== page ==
“You were successful because you happened to be in an environment where your biases and predispositions and talents and abilities all happened to align neatly with those things that would produce success in that environment.”

“As W. C. Fields once said, “If at first you don’t succeed, try, try again . . . then give up. There’s no use being a damn fool about it.”

“Oracle at Delphi. The Gospel of Thomas says, “If you bring forth what is within you, what you bring forth will save you. If you do not bring forth what is within you, what you do not bring forth will destroy you.”

“Not everything that is faced can be changed, but nothing can be changed until it is faced.”

“The lesson from cases of people both keeping and losing their jobs is that as long as you keep your boss or bosses happy, performance really does not matter that much and, by contrast, if you upset them, performance won’t save you.”

“Shawn Achor’s research at Harvard shows that college grades aren’t any more predictive of subsequent life success than rolling dice.”

“Are you a nice guy or gal who is having trouble processing all this bad news? Maybe that’s because not having a high status position at the office contributes to a reduction in executive function. Want that in English? Feeling powerless actually makes you dumber.”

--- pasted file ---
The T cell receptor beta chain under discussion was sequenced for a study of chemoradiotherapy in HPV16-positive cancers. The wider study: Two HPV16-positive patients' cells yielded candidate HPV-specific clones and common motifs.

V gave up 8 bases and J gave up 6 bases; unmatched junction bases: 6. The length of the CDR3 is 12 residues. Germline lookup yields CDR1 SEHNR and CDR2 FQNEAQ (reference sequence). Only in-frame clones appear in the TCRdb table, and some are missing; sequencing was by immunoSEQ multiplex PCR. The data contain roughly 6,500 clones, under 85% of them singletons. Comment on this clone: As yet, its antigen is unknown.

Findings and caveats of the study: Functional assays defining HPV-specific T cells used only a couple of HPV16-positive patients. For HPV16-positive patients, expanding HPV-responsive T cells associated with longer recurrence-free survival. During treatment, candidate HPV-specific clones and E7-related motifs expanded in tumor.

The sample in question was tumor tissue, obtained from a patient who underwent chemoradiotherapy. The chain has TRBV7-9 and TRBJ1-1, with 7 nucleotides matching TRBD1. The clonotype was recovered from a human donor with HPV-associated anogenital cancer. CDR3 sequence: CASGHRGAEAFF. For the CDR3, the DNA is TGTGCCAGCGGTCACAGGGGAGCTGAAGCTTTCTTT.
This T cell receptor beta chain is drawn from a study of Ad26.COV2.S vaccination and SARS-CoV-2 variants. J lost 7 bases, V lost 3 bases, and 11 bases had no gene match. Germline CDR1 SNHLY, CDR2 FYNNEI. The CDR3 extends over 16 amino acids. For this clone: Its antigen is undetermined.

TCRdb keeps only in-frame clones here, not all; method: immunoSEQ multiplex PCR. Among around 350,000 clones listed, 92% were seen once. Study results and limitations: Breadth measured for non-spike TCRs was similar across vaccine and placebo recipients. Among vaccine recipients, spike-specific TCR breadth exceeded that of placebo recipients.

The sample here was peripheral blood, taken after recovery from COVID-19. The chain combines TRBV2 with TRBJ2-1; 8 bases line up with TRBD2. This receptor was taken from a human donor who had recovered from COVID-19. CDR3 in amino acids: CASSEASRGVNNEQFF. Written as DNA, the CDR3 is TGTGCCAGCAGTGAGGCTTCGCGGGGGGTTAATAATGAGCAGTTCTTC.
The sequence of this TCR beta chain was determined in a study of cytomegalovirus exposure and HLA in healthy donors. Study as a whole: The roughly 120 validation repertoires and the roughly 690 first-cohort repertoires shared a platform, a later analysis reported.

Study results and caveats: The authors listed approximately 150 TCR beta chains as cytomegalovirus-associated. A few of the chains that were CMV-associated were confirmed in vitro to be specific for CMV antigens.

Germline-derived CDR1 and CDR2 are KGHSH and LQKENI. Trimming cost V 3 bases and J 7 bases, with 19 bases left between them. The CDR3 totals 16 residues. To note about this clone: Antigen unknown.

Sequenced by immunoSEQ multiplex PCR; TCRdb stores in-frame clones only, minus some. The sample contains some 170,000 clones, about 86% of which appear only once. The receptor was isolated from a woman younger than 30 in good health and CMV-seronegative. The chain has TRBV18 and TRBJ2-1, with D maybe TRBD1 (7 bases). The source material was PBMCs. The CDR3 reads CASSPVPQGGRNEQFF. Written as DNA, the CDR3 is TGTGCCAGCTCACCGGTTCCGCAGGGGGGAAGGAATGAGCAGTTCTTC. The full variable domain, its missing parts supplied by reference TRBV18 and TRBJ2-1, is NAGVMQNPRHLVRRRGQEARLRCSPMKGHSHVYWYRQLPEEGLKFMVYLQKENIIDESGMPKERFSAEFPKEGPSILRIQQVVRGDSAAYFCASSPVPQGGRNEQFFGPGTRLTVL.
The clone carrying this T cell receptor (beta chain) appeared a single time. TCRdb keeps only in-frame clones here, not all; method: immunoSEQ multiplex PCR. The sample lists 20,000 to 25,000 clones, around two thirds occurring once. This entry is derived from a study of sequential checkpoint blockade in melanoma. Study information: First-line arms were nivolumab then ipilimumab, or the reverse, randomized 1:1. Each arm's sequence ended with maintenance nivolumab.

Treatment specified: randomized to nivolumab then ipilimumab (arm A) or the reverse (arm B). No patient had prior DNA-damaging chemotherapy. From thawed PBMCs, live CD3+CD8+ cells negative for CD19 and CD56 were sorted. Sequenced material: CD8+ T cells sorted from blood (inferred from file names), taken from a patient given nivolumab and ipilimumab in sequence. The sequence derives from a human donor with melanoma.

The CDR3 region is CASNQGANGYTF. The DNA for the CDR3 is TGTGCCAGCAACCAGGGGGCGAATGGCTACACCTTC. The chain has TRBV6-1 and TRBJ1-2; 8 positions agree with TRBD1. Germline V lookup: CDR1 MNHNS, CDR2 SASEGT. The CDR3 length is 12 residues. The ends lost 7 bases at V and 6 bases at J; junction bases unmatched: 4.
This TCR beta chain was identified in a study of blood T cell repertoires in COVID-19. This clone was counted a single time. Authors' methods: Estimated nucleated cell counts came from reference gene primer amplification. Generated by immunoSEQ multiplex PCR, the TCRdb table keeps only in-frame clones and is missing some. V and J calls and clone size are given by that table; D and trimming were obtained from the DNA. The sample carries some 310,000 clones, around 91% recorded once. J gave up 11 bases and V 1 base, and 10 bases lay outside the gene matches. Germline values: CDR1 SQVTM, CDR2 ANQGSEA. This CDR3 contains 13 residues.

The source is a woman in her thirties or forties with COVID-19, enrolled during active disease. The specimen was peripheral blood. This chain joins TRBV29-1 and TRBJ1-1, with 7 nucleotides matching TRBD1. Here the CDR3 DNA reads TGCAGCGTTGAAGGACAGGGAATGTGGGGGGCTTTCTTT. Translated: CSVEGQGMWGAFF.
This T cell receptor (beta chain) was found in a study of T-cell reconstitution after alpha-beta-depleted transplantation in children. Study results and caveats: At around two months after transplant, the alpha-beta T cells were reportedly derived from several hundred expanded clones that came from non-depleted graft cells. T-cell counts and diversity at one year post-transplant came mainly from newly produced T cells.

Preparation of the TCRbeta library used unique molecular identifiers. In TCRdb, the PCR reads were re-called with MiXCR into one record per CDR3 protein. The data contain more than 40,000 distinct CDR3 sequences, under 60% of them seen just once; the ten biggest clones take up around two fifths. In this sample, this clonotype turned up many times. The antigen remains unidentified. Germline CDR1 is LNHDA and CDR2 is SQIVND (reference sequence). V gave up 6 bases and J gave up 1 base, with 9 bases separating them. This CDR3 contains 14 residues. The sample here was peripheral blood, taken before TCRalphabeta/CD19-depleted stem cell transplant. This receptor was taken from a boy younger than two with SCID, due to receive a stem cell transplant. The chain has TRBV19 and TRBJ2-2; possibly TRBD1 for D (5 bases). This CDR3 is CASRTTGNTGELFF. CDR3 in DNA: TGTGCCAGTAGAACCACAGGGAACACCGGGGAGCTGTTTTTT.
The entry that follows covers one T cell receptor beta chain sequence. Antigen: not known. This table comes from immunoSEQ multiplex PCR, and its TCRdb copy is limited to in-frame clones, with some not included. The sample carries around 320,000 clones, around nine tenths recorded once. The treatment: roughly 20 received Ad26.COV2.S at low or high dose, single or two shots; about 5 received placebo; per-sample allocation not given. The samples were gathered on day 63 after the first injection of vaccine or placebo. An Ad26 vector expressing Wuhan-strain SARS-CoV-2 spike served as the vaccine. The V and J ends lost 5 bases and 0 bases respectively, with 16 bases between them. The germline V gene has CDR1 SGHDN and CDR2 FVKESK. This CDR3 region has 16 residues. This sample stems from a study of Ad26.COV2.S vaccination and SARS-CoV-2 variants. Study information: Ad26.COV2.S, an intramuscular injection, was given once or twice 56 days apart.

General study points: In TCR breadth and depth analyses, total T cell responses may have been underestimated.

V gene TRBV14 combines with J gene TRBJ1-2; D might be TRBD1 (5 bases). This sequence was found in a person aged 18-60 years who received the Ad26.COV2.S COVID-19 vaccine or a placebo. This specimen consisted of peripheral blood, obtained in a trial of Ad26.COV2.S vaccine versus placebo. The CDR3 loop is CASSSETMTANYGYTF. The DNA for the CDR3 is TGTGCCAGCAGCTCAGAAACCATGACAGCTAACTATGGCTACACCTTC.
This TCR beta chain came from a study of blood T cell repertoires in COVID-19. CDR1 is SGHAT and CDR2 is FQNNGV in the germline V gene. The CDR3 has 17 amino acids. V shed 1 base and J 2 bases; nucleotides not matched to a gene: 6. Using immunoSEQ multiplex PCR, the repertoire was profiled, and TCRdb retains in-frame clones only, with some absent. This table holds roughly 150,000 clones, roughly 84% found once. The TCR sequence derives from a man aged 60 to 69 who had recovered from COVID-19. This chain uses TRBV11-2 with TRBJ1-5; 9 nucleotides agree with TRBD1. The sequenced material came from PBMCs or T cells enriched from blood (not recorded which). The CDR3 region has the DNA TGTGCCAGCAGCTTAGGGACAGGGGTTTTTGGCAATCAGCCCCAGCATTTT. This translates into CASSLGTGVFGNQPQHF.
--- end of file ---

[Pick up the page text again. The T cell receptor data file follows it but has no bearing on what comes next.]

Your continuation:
“Why do jerks succeed? Sure, some of it’s duplicity and evil, but there’s something we can learn from them in good conscience: they’re assertive about what they want, and they’re not afraid to let others know about what they’ve achieved.”

“For an extra boost, try writing your story down. Research shows it can make you 11 percent happier with your life.”

“Spencer explained the downside of grit: “I know plenty of people for whom grit is a liability because it allows them to stick with something that makes them or others miserable and towards no long-term good aim. The alternative of which is the thing that you would most like to do that would bring you the most joy and might bring other people the most joy or be the most productive.”

About the Author 

Eric Barker runs the blog “Barking up the Wrong Tree.” It has over 325,000 subscribers. Time magazine and other media firms have syndicated this blog.